1) I've repeatedly said what needs to happen before
anyone adds refrigerant to the system. I guess no one
listens to me.
2) After I hear that my suggestion was taken, I'll
comment on refrigerant charge. I've worked on several
systems that actually were low.
Christopher A. Young
learn more about Jesus
The 2 or 2 and a half ton systems I've serviced
have taken about 5 pounds. Eight may be high.
The offer sounds less and less believable.
Christopher A. Young
learn more about Jesus
On Thu, 16 Apr 2015 10:20:30 -0700 (PDT), email@example.com wrote:
You can check the delta yourself. Turn on the system, let it run a
while and check the air temp going into the return, compare that to
the output as close to the unit as you can get. If you are getting a
15 degree or more delta,. I might not do anything.
If you are just "low" after 18 years, you may not have a bad enough
leak to justify evacuating the system, charging with nitrogen to test
for leaks and putting in new (recycled) freon at $50 a pound. That is
particularly true if he is not even sure how low it is. Find someone
who will top it up, and check it again next year..
Sorry, there was more to the 20 points that I didn't list above.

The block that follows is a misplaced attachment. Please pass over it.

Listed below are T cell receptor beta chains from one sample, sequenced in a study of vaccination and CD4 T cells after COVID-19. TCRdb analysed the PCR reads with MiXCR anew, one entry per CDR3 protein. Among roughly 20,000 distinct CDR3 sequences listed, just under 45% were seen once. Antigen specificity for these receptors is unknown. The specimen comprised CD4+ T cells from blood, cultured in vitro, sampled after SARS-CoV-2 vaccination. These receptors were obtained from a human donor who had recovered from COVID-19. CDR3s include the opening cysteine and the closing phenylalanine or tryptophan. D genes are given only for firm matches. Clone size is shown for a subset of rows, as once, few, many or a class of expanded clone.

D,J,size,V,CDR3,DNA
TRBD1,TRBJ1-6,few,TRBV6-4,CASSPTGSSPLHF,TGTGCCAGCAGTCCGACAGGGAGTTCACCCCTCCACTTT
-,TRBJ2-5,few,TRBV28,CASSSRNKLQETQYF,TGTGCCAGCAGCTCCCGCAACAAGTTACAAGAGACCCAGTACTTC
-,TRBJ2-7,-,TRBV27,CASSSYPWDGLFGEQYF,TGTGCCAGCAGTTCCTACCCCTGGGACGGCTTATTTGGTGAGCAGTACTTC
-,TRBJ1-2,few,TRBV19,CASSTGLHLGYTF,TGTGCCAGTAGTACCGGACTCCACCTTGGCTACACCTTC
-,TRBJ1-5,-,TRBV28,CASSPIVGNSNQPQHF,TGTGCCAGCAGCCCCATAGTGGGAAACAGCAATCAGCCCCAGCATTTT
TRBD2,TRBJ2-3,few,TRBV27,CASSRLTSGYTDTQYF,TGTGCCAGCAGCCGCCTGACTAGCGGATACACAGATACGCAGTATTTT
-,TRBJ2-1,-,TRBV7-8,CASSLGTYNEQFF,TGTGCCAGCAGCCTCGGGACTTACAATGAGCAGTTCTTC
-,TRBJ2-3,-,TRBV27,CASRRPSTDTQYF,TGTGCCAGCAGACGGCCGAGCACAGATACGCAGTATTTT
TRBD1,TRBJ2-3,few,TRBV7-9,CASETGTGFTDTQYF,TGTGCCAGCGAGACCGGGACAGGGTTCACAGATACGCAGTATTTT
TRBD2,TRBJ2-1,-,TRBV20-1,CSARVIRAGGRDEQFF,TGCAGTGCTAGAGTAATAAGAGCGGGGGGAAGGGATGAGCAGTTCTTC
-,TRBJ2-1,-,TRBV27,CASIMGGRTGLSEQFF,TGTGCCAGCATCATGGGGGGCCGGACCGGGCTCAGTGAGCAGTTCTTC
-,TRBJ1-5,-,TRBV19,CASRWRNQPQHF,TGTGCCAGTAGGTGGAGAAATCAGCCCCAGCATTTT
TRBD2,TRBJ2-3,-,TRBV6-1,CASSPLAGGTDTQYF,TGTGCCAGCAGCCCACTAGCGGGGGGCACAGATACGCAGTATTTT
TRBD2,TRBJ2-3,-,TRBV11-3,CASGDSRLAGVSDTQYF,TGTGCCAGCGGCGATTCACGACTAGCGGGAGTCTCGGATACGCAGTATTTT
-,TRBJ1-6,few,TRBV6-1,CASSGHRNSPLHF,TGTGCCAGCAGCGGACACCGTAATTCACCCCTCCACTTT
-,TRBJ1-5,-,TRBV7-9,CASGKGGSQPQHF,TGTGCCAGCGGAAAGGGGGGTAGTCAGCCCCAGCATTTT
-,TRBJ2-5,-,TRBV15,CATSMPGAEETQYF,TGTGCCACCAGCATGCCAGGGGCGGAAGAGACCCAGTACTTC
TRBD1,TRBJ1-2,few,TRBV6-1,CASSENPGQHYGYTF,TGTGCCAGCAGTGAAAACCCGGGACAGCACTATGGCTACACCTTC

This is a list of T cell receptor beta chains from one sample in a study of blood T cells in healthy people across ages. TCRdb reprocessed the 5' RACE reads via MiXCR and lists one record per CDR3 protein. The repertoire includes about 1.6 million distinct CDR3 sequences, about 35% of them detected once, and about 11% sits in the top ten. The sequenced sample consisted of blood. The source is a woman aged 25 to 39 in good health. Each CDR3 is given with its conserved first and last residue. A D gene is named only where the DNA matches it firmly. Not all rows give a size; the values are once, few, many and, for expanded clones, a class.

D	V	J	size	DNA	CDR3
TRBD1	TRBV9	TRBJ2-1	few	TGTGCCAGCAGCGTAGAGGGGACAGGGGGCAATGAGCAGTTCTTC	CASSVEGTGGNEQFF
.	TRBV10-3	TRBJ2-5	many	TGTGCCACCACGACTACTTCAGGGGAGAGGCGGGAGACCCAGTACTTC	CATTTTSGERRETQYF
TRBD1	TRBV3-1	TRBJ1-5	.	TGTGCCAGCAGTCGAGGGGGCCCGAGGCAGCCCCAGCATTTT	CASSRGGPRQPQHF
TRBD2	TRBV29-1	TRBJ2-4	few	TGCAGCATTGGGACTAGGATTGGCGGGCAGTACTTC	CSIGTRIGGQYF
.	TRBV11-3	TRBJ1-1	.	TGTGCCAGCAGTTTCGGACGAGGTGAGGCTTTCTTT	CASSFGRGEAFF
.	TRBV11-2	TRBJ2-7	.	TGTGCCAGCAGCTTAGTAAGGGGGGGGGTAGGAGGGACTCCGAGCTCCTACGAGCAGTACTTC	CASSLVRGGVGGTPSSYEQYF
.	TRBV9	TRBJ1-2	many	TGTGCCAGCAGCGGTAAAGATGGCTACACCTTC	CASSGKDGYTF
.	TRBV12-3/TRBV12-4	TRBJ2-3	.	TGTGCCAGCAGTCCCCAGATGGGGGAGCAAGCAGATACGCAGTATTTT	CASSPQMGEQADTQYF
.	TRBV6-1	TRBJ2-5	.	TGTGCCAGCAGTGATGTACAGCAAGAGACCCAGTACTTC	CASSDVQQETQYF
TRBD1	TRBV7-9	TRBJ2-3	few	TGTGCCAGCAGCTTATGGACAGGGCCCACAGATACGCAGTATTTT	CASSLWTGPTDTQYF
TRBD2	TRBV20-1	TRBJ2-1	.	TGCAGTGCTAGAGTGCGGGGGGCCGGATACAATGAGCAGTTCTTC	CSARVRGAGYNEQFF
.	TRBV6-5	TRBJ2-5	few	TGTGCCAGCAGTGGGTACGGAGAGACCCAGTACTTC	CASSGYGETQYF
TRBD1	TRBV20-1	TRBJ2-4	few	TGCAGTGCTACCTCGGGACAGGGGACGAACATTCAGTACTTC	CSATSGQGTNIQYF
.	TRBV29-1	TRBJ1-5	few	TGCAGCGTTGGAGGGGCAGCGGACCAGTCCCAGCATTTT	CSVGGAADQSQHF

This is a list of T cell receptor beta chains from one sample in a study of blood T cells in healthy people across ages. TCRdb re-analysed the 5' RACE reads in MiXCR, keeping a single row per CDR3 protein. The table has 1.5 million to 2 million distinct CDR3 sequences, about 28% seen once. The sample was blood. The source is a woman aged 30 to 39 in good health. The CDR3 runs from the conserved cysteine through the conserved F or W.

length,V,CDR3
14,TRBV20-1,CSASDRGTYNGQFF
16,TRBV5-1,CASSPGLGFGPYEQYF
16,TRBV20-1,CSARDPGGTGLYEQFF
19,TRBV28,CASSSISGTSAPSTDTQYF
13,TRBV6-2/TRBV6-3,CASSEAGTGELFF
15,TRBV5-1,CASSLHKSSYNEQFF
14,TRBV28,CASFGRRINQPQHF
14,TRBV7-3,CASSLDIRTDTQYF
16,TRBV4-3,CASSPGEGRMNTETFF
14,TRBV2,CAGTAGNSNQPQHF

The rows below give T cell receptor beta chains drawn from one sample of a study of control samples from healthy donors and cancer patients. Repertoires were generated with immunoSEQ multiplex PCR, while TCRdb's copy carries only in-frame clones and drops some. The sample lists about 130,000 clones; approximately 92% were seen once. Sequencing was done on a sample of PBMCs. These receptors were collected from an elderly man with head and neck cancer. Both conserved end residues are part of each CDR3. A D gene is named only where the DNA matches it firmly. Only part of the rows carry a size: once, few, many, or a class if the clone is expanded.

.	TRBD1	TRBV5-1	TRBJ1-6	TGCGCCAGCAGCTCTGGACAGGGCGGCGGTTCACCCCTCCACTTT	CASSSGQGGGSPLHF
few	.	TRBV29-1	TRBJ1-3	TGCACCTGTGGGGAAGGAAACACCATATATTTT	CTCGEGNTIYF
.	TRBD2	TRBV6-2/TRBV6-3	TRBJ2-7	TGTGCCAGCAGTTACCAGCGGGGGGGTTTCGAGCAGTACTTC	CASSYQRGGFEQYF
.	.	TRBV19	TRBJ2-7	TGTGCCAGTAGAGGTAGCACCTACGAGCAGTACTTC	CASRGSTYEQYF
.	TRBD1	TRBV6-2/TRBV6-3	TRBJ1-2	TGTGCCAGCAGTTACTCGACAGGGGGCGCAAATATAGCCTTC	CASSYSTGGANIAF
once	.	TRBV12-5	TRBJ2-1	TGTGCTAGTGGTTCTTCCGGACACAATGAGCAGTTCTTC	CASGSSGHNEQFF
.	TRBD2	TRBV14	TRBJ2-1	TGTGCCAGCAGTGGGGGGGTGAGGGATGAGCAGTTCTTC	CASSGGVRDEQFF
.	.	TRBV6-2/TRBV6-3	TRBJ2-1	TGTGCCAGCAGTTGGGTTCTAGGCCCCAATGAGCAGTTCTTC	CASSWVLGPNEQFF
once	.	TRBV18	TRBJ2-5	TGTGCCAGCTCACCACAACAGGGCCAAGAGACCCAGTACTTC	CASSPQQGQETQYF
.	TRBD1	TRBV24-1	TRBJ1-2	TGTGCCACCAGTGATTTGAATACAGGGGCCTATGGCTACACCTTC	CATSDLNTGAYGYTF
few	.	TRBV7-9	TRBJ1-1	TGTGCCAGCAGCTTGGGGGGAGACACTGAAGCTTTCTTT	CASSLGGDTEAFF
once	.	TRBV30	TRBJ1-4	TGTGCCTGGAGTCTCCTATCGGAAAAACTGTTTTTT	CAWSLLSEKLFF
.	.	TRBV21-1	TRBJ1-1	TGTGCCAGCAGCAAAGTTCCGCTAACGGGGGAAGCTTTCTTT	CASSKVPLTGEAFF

"Inspect electrical for exposed wires.
inspecting and testing capacitors
inspecting fan blades
inspecting service valves
measuring temperature difference
monitoring compressor for proper amp draw, volt draw and wiring connections"
Do you think on this type of "tune up" they should be able to tell whether there was a leak or not, and where it might be?
On Thu, 16 Apr 2015 16:03:40 -0700 (PDT), firstname.lastname@example.org wrote:
If you have a decent delta and it is not icing up, you can figure out
how bad the leak is by just running it another season. Being "a little
low" may not really mean anything on a system that old. I would still
gamble up to a pound of freon before I did anything. (But I still have
a jug in the shed) ;-)
On Thursday, April 16, 2015 at 7:03:47 PM UTC-4, email@example.com wrote:
They certainly can tell if it's low on R22 or not. If it's low,
then it went somewhere, so it's leaking. Could be just a very slow
leak at the schrader valves which costs $1 or it could be a leaking
evaporator, etc that costs $1000+.
Did it ever run right? You seem to be saying that either it never
cooled right or it hasn't been cooling right for a long time. If
it's the latter, but it's still doing some cooling, that would suggest
that it's a very slow leak. You could do what gfre suggested, get
someone else to diagnose it and assuming they can't find a leak,
if it needs a few pounds of R22, top it off. That should get it
back to normal performance and then you can see how long it lasts.
I'd make sure that you know how much it's going to cost though.
Putting a few hundred into it to try to either fix it or get a couple
years out of it wouldn't be a bad idea. Putting $700 or $1000
into it, that's a different story.
Also, as gfre suggested, you can measure the air temp going into the